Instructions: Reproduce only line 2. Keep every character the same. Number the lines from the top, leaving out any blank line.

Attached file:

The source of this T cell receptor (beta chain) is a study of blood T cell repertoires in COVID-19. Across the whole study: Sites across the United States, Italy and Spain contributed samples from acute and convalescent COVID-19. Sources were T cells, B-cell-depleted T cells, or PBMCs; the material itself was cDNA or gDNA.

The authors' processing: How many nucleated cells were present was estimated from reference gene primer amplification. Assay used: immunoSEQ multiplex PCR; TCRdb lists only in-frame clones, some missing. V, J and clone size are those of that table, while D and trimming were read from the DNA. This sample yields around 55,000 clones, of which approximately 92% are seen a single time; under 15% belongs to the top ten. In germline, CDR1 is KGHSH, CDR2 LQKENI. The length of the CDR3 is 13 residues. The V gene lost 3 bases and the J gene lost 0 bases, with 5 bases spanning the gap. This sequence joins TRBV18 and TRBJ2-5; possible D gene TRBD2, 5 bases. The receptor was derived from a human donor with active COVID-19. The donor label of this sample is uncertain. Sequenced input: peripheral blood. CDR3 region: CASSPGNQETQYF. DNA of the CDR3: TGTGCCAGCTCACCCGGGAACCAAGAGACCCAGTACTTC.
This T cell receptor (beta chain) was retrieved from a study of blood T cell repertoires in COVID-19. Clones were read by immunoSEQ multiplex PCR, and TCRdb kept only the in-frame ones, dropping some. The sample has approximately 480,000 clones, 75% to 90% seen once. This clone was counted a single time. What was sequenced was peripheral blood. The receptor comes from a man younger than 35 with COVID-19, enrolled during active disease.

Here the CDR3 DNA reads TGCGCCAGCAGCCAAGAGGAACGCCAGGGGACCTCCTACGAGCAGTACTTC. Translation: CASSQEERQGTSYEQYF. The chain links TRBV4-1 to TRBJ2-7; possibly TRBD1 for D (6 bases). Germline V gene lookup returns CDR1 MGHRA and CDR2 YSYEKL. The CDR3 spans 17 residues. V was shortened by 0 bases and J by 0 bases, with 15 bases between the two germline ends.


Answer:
The authors' processing: How many nucleated cells were present was estimated from reference gene primer amplification. Assay used: immunoSEQ multiplex PCR; TCRdb lists only in-frame clones, some missing. V, J and clone size are those of that table, while D and trimming were read from the DNA. This sample yields around 55,000 clones, of which approximately 92% are seen a single time; under 15% belongs to the top ten. In germline, CDR1 is KGHSH, CDR2 LQKENI. The length of the CDR3 is 13 residues. The V gene lost 3 bases and the J gene lost 0 bases, with 5 bases spanning the gap. This sequence joins TRBV18 and TRBJ2-5; possible D gene TRBD2, 5 bases. The receptor was derived from a human donor with active COVID-19. The donor label of this sample is uncertain. Sequenced input: peripheral blood. CDR3 region: CASSPGNQETQYF. DNA of the CDR3: TGTGCCAGCTCACCCGGGAACCAAGAGACCCAGTACTTC.